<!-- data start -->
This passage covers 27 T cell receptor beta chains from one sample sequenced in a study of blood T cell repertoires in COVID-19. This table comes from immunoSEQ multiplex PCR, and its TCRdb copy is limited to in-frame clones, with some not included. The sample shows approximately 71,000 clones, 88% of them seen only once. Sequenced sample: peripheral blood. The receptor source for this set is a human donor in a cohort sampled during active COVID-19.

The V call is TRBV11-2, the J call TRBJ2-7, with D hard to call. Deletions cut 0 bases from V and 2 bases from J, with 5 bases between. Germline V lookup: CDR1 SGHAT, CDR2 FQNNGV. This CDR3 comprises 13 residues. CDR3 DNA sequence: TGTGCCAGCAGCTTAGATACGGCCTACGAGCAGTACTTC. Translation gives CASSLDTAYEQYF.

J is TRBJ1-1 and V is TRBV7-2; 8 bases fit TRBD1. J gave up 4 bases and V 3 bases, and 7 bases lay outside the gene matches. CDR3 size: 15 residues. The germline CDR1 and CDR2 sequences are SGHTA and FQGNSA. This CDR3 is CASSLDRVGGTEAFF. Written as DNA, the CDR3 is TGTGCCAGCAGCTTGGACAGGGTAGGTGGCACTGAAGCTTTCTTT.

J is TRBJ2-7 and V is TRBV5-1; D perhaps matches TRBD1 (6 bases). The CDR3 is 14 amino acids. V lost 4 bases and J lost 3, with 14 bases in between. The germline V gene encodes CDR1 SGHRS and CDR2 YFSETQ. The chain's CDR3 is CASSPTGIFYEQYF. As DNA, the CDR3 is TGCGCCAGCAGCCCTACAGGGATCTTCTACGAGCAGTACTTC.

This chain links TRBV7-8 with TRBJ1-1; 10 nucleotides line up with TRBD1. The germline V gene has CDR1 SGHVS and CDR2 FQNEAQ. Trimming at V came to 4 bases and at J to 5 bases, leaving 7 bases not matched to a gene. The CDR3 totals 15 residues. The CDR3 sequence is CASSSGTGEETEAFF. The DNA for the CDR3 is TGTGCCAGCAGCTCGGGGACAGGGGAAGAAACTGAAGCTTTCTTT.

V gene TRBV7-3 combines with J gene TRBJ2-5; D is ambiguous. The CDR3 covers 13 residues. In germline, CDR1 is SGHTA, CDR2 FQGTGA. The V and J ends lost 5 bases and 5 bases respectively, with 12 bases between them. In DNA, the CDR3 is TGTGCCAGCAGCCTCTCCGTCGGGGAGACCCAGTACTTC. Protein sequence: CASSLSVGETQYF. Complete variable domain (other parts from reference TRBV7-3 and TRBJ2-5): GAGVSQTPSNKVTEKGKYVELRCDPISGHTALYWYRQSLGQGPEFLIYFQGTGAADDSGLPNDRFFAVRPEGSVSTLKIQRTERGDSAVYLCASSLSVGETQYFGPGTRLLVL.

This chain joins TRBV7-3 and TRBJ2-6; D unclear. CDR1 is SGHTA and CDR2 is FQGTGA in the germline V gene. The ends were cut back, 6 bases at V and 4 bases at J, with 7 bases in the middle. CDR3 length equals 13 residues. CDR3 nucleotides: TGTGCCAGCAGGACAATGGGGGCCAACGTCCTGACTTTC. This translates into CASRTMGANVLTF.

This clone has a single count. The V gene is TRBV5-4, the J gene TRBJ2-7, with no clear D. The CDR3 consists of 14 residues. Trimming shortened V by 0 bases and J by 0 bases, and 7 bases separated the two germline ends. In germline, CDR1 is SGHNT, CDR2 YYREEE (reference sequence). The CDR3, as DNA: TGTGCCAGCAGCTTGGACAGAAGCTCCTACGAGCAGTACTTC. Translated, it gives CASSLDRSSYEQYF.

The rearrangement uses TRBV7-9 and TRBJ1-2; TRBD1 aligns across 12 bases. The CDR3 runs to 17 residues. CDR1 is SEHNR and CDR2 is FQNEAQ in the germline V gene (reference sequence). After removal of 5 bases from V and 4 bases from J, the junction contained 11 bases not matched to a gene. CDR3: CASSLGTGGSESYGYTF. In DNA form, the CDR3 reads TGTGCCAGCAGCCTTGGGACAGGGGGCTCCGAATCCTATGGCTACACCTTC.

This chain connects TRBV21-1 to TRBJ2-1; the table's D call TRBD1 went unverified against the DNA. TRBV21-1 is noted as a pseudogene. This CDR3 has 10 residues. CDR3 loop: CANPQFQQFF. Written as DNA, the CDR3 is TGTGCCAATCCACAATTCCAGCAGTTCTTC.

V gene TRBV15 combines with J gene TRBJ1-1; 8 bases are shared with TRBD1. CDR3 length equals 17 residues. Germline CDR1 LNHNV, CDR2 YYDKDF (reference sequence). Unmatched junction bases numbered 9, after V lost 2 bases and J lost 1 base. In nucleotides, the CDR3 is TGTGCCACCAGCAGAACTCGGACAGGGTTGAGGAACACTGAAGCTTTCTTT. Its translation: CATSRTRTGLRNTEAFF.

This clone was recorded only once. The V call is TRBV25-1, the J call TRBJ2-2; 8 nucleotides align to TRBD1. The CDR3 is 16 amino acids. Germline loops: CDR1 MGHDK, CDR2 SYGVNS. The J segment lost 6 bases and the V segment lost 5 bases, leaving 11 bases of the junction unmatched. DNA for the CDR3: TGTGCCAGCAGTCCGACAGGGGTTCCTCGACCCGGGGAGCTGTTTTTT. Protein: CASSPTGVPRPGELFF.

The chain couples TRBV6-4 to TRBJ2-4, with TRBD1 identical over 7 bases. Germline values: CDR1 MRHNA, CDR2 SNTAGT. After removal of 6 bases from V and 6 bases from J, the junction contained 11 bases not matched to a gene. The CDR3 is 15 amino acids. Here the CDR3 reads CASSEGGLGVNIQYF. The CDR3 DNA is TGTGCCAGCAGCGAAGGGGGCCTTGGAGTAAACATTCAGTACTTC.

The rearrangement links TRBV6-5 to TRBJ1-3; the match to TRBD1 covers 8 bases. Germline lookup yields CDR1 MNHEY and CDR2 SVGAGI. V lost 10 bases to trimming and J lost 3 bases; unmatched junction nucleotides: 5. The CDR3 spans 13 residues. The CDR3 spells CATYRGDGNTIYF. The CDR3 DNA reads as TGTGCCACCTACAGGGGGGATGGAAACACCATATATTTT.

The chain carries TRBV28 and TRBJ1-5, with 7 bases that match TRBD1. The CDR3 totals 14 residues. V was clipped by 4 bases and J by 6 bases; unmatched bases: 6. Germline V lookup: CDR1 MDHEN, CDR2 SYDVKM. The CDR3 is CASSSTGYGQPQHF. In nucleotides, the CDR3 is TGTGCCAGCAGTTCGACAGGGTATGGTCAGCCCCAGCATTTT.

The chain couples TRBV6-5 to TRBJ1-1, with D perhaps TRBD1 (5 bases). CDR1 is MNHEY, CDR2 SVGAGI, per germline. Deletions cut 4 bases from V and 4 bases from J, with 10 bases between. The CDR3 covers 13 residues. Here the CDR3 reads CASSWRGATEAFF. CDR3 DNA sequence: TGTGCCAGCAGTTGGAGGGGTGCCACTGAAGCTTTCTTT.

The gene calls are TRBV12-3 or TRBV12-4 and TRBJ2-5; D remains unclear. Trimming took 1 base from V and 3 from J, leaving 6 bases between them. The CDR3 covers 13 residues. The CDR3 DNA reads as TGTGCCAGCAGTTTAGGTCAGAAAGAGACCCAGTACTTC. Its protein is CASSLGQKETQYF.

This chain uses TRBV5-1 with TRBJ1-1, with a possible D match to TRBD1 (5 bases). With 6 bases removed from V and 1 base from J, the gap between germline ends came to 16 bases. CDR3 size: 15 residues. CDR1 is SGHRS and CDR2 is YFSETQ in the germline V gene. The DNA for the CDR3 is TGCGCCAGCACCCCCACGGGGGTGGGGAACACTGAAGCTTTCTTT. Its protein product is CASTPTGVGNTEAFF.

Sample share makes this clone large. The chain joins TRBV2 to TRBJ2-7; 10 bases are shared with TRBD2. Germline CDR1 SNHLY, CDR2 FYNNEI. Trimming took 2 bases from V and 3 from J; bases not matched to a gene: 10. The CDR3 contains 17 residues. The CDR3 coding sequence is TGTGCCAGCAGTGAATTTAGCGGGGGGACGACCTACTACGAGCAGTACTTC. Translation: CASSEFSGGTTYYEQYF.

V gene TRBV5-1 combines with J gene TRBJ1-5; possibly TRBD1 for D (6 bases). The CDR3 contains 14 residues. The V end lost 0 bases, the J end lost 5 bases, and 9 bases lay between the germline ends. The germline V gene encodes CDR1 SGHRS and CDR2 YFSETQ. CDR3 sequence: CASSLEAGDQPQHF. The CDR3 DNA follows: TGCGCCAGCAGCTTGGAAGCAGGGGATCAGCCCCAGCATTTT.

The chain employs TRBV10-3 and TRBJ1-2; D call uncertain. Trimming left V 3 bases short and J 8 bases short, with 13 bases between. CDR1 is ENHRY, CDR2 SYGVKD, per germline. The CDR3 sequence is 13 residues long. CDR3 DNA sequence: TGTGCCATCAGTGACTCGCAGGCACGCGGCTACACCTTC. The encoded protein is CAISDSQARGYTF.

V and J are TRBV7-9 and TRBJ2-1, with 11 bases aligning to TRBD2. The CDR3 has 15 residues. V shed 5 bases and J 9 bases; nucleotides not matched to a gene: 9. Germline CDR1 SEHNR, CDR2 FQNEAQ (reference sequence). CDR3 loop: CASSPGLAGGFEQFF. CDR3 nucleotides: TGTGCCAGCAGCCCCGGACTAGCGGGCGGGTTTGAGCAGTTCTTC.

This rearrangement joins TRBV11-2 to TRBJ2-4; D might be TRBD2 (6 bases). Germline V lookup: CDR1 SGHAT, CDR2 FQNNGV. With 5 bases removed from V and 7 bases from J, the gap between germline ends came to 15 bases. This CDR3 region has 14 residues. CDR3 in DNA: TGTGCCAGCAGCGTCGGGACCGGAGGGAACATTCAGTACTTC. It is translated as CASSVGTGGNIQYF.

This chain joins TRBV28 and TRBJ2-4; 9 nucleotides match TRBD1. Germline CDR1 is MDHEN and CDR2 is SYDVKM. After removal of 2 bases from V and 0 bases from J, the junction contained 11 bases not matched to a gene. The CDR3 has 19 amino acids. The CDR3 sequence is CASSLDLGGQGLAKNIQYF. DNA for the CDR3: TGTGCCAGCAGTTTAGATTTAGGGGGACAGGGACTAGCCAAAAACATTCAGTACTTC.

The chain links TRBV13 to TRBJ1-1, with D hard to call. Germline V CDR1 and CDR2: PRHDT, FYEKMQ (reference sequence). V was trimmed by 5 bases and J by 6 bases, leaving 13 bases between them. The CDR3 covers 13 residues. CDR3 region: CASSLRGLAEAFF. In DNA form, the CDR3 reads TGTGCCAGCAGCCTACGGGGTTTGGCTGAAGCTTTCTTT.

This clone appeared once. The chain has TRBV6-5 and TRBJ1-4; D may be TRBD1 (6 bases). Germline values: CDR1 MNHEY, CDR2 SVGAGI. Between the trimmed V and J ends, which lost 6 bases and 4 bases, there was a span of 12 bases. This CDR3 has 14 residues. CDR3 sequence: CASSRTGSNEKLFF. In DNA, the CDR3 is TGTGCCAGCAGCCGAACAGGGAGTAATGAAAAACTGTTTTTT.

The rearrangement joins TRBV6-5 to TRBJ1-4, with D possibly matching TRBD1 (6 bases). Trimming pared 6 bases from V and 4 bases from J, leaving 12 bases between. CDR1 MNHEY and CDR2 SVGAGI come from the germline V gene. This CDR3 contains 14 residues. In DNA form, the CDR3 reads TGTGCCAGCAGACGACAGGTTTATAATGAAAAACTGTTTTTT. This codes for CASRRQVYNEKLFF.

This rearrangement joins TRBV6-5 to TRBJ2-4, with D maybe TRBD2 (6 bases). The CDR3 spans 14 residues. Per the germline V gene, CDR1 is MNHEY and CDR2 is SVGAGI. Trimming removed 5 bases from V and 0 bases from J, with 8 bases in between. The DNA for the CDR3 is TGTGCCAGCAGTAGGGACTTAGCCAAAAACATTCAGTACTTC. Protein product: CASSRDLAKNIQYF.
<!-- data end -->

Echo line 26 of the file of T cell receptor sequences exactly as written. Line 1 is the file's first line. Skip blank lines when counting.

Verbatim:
This clone appeared once. The chain has TRBV6-5 and TRBJ1-4; D may be TRBD1 (6 bases). Germline values: CDR1 MNHEY, CDR2 SVGAGI. Between the trimmed V and J ends, which lost 6 bases and 4 bases, there was a span of 12 bases. This CDR3 has 14 residues. CDR3 sequence: CASSRTGSNEKLFF. In DNA, the CDR3 is TGTGCCAGCAGCCGAACAGGGAGTAATGAAAAACTGTTTTTT.